Before the advent of the Internet, influencer marketing was not considered a viable option for the vast majority of business enterprises. While major corporations had the budget and reputation to turn celebrities and stars into brand ambassadors, cash strapped entities simply did not have such options. However, with social media now firmly entrenched, this has all changed and now influencers are not reserved to those who are celebrities. Whether you are an Instagram user who posts your artistic creations to small audiences or a blogger with thousands of weekly page views, the opportunities are limitless.
Taking time to create an influencer marketing strategy or looking to established brands for inspiration can establish credibility, quickly increase your brand awareness, and even create new clients- all of which should have a significant impact on your bottom line. According to research by influencer marketing platforms, more than 60% of marketing companies are now planning to drastically increase their influencer strategy budgets. But if you are a startup, where do you begin? Well, here is how your startup can leverage influencer marketing as follows:
When you are establishing your influencer marketing strategies, having an open mind can have unexpected and great results. Considering morals, personality, and looking beyond immediate associations can widen an influencer’s relevance for various products and brands. This means that while it may be viewed as business sense for a food-based business to target food bloggers, you do not have to be restricted by this. Another influencer, say a sports personality, may better reflect your brand personality in a more effective way than someone in the same industry.
In order for a startup to effectively use influencer marketing, it needs to define its values. When you first get your enterprise off the ground, it may be easy to brush aside things that do not seem urgent. This may often include fine tuning your brand (determining belief system, brand ethics, and tone of voice), but without believing in and knowing your core values, influencer marketing may be in vain.
Influencers can be traced real time to allow better decision-making.
By researching how established brands and large corporations use influencers, you can draw inspiration for your own influencer marketing strategies. An excellent case in point is the multinational Tyson Foods. Considering that there are about 4 million women in the U.S. blogging about motherhood, the company encouraged these mom bloggers to turn chicken nuggets into Christmas-themed decorations over the holiday season. With women bloggers responding enthusiastically, the corporation’s name spread through social media and blogs, resulting in a 42% increase in sales whilst gaining almost 8 million impressions.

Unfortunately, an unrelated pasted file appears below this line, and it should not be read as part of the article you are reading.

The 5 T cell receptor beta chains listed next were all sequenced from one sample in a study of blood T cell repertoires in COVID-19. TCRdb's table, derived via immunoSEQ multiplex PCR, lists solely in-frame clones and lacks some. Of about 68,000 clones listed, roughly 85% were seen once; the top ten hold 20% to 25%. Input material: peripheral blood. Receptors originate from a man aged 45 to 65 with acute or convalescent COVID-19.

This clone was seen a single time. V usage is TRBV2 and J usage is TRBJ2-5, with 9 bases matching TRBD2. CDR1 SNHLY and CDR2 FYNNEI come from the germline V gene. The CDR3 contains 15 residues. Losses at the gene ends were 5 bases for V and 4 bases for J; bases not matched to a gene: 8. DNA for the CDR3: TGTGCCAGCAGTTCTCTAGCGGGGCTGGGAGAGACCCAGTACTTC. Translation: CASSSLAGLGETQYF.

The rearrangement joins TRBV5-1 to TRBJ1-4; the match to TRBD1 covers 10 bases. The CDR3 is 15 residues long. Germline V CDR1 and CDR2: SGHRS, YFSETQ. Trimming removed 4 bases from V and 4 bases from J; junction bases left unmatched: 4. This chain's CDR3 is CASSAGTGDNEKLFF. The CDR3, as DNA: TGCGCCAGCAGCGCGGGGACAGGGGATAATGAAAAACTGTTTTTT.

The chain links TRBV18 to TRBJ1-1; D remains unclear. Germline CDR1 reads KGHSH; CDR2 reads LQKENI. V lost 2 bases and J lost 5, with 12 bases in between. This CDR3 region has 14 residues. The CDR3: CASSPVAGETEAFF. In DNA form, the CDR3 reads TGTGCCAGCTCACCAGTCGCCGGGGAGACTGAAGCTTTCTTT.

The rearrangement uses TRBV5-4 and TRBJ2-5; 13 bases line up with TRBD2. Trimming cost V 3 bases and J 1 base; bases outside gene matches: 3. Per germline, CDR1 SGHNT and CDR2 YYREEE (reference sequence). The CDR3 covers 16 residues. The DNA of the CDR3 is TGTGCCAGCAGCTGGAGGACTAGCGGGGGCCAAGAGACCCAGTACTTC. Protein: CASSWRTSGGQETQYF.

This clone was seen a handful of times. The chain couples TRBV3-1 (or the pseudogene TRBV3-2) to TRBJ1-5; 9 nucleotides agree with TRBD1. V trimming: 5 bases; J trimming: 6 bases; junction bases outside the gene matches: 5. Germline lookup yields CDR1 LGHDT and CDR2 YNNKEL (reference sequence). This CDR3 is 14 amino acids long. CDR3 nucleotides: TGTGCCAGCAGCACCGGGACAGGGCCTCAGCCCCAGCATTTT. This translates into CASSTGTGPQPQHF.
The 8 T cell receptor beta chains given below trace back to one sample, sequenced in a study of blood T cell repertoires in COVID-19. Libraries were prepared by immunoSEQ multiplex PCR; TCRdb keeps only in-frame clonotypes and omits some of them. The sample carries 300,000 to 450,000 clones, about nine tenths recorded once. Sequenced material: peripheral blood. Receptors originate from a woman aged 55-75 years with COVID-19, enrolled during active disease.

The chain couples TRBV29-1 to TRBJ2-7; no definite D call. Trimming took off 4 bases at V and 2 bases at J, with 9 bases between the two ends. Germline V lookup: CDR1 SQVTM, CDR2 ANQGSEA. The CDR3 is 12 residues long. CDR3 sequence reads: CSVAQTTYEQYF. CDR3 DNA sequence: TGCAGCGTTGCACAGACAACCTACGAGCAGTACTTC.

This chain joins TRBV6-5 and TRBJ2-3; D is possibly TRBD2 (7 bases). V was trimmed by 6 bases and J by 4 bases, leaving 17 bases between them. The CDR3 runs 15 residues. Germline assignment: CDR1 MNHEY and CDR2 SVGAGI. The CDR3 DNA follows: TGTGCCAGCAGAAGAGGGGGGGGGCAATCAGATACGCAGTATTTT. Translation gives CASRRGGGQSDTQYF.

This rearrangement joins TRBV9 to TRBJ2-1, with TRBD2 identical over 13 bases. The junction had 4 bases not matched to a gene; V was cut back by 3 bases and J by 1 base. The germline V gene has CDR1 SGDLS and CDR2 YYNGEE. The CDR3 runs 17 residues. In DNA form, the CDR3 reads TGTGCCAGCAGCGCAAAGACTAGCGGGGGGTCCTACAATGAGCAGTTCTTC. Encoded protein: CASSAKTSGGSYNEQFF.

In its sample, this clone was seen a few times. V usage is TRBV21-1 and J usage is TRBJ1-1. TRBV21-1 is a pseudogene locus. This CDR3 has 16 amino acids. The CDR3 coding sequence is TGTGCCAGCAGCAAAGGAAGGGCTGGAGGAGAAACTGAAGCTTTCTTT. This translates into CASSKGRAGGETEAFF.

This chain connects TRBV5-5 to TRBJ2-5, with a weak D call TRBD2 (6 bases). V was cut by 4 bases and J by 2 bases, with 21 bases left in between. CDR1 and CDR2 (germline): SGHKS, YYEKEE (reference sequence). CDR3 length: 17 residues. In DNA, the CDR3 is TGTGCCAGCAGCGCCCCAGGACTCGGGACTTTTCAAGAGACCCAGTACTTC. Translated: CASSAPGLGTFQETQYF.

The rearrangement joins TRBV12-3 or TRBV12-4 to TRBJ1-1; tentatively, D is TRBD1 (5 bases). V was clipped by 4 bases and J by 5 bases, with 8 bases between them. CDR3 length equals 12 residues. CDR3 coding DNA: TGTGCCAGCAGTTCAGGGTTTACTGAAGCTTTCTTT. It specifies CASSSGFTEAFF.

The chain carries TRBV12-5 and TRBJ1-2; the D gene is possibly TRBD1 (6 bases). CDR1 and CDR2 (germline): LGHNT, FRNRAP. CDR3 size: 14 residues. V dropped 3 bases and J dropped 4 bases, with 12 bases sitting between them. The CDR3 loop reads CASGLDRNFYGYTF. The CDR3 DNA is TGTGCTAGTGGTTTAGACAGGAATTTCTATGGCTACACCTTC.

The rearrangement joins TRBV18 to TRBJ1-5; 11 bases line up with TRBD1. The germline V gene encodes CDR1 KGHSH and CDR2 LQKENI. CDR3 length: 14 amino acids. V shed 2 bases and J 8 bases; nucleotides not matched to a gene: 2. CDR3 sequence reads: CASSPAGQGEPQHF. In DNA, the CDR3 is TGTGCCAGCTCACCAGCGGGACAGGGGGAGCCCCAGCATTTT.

While most major brands are still happy to pay the Taylor Swifts of the world huge amounts to tweet about their services and products, many are moving away from this tried-and-tested tactic. While Internet stars and celebrities with the biggest audiences have an obvious appeal, it is becoming increasingly obvious that audiences are not everything.
Influencers with audiences of between 1 and 10 million followers often have an engagement rate of about 1.66%, which increases to 4% for those who have between 1,000 and 10,000 followers. The figure is even higher at 8% for those who have less than 1,000 followers. For a startup, the biggest celebrities are obviously out of reach, but you need not fret approaching those with the biggest audiences who you cannot afford.
In influencer marketing, the Holy Grail is, undoubtedly, to make an influencer so enthusiastic about your product that they promote it for free and naturally. You can do this by inviting your influencers to use your services for free in exchange for talking about you on their platforms, or sending them your products to review. This approach works wonders if you focus on building genuine and honest relationships with them. Therefore, comment on their blog, retweet their work, and send concise, open, and warm emails (as influencers tend to be very busy).